Whether you’ll admit to peering into the toilet or not, how your urine looks can tell you a lot about your health. Your urine’s color can act as a barometer for everything from your hydration status to your liver and kidney function.
While the color of pee often varies throughout the day and can change due to certain foods or medications, there are a few changes in your urine that you shouldn’t ignore. Vicki reached out to us on Facebook because she was concerned about her husband:
Vicki, I’m glad you and your husband are paying attention to changes such as this one. There are several things that can potentially cause dark urine, some of which are more concerning than others.
Urine that is dark yellow or even orange could simply indicate that you’re dehydrated – you might notice it in the morning after a long night without water, for example. Try drinking more to see if the color lightens up to a nice pale straw yellow. If hydrating doesn’t help, think about your medication regimen. Vitamins such as carotene and B-complex vitamins, as well as certain medications like rifampin (commonly used to treat tuberculosis), sulfasalazine (an anti-inflammatory agent), phenazopyridine (used to numb the urinary tract) and certain antibiotics and laxatives may discolor urine.
However, it’s also possible that dark orange urine is the result of a problem with your liver or bile ducts, especially if it’s accompanied by lighter-than-normal stools. Sometimes, when the liver and/or bile ducts are not functioning properly, bilirubin (a breakdown product of red blood cells) can spill over into your urine, darkening it. A few disorders that can cause this include hepatitis, cirrhosis and benign or cancerous tumors.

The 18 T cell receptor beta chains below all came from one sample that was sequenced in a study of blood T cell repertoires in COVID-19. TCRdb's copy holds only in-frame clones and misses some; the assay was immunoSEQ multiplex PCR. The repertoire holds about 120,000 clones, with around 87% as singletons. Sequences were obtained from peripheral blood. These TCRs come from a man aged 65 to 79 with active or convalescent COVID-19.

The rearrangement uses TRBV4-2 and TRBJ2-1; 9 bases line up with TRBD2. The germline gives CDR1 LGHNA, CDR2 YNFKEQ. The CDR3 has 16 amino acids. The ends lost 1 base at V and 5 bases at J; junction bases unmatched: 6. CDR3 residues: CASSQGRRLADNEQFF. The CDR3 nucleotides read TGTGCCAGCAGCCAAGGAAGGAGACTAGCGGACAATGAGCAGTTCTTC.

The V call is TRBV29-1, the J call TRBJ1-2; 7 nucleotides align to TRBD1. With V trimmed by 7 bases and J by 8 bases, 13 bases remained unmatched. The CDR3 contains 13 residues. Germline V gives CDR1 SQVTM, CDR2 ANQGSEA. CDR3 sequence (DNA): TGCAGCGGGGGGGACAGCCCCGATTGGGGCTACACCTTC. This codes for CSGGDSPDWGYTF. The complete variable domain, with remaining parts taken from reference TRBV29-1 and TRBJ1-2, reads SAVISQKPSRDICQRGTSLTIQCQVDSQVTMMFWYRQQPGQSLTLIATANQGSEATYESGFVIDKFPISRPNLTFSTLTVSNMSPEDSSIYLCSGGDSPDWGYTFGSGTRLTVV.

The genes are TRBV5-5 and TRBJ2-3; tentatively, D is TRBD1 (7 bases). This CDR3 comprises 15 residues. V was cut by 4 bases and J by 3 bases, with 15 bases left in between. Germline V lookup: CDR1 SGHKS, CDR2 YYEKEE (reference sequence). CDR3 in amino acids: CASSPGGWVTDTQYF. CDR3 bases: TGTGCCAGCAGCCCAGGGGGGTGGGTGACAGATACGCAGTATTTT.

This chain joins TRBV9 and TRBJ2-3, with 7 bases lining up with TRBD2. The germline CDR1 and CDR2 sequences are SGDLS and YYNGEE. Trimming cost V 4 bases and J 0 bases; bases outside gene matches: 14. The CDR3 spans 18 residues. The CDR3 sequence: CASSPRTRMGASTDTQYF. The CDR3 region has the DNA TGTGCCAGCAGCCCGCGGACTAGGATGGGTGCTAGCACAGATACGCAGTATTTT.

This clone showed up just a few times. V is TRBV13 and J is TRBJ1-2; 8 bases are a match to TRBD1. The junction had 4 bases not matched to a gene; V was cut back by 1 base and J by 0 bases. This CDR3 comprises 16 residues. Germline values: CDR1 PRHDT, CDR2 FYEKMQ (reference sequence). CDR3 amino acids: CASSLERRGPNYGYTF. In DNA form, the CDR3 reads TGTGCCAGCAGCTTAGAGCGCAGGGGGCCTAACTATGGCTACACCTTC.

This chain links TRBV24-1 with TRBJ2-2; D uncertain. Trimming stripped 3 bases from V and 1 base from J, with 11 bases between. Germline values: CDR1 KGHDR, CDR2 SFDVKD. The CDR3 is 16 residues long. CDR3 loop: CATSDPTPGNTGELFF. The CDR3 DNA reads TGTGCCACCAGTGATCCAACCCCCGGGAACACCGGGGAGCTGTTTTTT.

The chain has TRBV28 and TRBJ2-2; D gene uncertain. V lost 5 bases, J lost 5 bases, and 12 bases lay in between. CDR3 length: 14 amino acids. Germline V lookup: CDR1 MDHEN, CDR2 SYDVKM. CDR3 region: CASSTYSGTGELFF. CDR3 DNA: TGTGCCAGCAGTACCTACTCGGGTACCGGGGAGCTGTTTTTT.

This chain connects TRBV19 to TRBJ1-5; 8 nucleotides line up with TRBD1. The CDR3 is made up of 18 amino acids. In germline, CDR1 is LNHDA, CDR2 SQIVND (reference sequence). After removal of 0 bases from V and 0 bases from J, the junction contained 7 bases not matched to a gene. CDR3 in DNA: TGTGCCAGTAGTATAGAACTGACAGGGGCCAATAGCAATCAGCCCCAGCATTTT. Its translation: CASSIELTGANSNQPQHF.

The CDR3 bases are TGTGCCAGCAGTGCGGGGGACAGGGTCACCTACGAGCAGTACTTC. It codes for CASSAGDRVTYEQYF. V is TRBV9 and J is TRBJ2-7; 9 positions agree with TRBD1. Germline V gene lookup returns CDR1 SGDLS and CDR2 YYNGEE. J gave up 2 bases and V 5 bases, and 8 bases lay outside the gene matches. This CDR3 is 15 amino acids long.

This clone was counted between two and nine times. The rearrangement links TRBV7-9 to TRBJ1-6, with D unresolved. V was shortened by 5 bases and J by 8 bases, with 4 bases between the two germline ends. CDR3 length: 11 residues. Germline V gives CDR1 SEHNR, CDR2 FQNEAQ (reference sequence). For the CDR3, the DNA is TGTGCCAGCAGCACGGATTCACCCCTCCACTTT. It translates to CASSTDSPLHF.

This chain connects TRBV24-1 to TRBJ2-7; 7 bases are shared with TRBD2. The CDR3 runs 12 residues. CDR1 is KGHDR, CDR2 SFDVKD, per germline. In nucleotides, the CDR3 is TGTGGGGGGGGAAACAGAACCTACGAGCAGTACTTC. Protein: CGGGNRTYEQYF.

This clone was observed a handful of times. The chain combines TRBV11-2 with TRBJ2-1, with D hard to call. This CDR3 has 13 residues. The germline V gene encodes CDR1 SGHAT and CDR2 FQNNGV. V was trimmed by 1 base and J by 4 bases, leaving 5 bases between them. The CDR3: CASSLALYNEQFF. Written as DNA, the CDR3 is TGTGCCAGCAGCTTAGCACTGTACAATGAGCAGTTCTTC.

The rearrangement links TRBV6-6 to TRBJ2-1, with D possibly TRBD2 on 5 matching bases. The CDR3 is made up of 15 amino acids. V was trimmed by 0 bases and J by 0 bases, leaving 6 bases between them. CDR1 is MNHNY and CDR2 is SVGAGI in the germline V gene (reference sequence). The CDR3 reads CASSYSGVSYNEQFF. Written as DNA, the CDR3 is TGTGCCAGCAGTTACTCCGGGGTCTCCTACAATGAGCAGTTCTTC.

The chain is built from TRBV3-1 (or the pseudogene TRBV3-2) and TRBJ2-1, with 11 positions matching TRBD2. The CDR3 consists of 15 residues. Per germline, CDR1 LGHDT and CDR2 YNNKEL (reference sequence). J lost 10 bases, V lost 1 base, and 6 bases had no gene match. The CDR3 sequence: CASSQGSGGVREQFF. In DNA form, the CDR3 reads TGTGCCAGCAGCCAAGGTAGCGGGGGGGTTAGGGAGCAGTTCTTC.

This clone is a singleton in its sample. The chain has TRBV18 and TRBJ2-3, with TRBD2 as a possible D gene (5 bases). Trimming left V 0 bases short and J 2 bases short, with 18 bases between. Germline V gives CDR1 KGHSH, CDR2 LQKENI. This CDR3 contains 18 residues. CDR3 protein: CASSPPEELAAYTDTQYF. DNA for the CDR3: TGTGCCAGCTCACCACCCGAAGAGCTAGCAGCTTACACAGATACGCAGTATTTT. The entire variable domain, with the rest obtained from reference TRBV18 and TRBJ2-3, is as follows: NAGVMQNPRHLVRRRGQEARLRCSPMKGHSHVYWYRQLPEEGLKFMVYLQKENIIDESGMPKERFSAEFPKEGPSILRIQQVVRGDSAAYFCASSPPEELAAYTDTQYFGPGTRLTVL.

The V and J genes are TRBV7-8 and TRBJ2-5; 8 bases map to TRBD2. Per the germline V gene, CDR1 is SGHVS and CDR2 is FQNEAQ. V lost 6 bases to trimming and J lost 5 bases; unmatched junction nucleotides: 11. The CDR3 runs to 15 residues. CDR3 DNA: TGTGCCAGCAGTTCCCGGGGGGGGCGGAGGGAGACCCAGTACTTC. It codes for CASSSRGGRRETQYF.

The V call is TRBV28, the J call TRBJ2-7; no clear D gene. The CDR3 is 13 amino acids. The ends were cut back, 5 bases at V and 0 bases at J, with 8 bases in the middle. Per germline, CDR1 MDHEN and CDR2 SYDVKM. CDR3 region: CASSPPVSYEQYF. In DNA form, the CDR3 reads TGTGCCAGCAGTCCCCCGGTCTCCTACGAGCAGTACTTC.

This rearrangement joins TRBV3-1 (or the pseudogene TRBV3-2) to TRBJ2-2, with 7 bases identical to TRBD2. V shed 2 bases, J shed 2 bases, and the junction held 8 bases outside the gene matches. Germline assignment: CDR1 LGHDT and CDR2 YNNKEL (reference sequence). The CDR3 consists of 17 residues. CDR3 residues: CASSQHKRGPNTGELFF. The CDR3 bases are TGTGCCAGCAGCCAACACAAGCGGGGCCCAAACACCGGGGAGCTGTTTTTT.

Urine that is pink, red, brown or rust-colored may indicate a urinary tract problem. However, before getting worried, think back to what you had to eat recently. Foods such as beets, blackberries and rhubarb as well as heavily dyed foods may harmlessly and temporarily turn your pee red or pink. In other cases, however, these colors may indicate that there is blood in your urine, and urine containing small blood clots may resemble coffee grounds.
There are a number of medical conditions that can result in bloody urine, including (but not limited to) urinary tract infections, kidney stones, kidney infections, prostate disorders and benign or malignant bladder or kidney tumors. A urinalysis can painlessly and quickly detect blood in your urine, so any indication of blood in your urine should rapidly prompt a visit to your doctor.
Ideally, pee is clear. However, sometimes cloudy or murky urine could indicate a problem such as a urinary tract infection or kidney stones. Too much protein in the urine, which may occur in diabetes or certain kidney diseases, may also cause it to appear cloudy. But if you’re a woman, cloudy pee in the toilet bowl could also just be normal urine mixed in with vaginal secretions. Again, a quick urinalysis can help shed light on why urine might appear murky.
Always consult your doctor if you think you may have blood in your urine, or if you have urine changes that do not go away, that recur or that don’t seem to be tied to foods.
Watch this video to learn more about how to read your pee.